COVID-19 pandemic

During the early days of the COVID-19 pandemic in March 2020, the hospital administration threatened to fire an anesthesiologist for wearing a surgical mask while walking in the hallway. The hospital has since backed down. [21] It also required workers infected with coronavirus to exhaust sick and vacation time before granting them 80 hours of emergency time off. [22]

Swedish Medical Center is one of only seven hospitals in Washington that can perform extracorporeal membrane oxygenation, and accepted patients with extreme cases of COVID-19 during the pandemic. [23] The hospital is performing clinical trials of Tocilizumab to counter the effects of a cytokine storm, an extreme immune reaction that occurs in the most extreme cases of COVID-19. [23]

Notable Staff

Since May 15th 2023, Dr. Elizabeth Wako has served as Swedish's chief executive officer. [24]

References

  1. ^ "History, Facts & Figures". Swedish Medical Center. Retrieved April 2, 2020.
  2. ^ "Swedish Medical Center". U.S. News & World Report. Retrieved January 20, 2016.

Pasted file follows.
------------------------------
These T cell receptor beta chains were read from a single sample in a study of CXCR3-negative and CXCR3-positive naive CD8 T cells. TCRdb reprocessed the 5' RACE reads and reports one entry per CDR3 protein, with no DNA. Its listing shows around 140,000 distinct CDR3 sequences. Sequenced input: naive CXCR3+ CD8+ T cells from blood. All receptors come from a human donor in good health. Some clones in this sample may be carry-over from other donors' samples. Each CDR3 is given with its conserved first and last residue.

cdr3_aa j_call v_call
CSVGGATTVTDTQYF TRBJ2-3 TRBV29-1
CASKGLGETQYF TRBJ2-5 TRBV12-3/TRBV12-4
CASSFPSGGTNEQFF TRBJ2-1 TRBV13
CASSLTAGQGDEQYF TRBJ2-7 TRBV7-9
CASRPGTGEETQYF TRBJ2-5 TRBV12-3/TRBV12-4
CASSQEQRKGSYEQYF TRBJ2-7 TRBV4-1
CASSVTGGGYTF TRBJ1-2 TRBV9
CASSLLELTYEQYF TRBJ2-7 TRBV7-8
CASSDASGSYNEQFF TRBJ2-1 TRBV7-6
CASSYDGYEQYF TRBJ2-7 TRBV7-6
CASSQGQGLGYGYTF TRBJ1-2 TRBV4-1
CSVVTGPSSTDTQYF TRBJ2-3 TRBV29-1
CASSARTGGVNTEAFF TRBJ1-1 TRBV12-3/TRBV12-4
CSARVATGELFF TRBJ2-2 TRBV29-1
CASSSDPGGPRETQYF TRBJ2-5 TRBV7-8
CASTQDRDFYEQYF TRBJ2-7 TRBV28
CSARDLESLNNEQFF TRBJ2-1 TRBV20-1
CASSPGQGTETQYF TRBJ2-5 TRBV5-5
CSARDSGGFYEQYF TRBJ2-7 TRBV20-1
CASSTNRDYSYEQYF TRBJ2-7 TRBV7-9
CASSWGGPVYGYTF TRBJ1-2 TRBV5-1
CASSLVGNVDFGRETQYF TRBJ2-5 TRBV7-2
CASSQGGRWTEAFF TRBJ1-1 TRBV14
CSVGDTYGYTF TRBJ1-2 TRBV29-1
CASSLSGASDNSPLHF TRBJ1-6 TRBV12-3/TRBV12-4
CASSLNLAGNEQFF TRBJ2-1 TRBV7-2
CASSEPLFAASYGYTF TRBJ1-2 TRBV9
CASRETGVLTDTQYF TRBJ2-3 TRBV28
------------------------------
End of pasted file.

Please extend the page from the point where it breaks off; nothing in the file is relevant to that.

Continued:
3. ^ "Swedish Medical Center". Hospital-data.com. Retrieved January 20, 2016.
  4. ^ a b Ott, Jennifer (October 13, 2010). "A group of Swedish Americans led by Dr. Nils A. Johanson incorporate Seattle's Swedish Hospital on June 13, 1908". www.historylink.org. Retrieved May 13, 2023.
  5. ^ "History, Facts & Figures". Swedish Medical Center. Retrieved May 13, 2023.
  6. ^ a b c Ostrom, Carol (February 1, 2012). "Swedish alliance with Providence is now complete". The Seattle Times. Retrieved March 20, 2018.
  7. ^ "Swedish: A History of Excellence". Swedish Medical Center. Retrieved March 20, 2018.
  8. ^ "Non-Swedes Elected To Board of Hospital". The Seattle Times. December 18, 1968. p. 56.
  9. ^ Bodemer, Charles (June 19, 1980). The Early Development of Hospitals in Seattle (Speech). First Medical Staff Meeting of the Seattle Doctors Pavilion. Seattle. Retrieved January 20, 2021.
  10. ^ "Seattle General Hospital" (PDF). State of Washington.
  11. ^ Andrews, Mildred (December 9, 1998). "Seattle's Providence Hospital moves to a new building on September 24, 1911". HistoryLink. Retrieved January 20, 2021.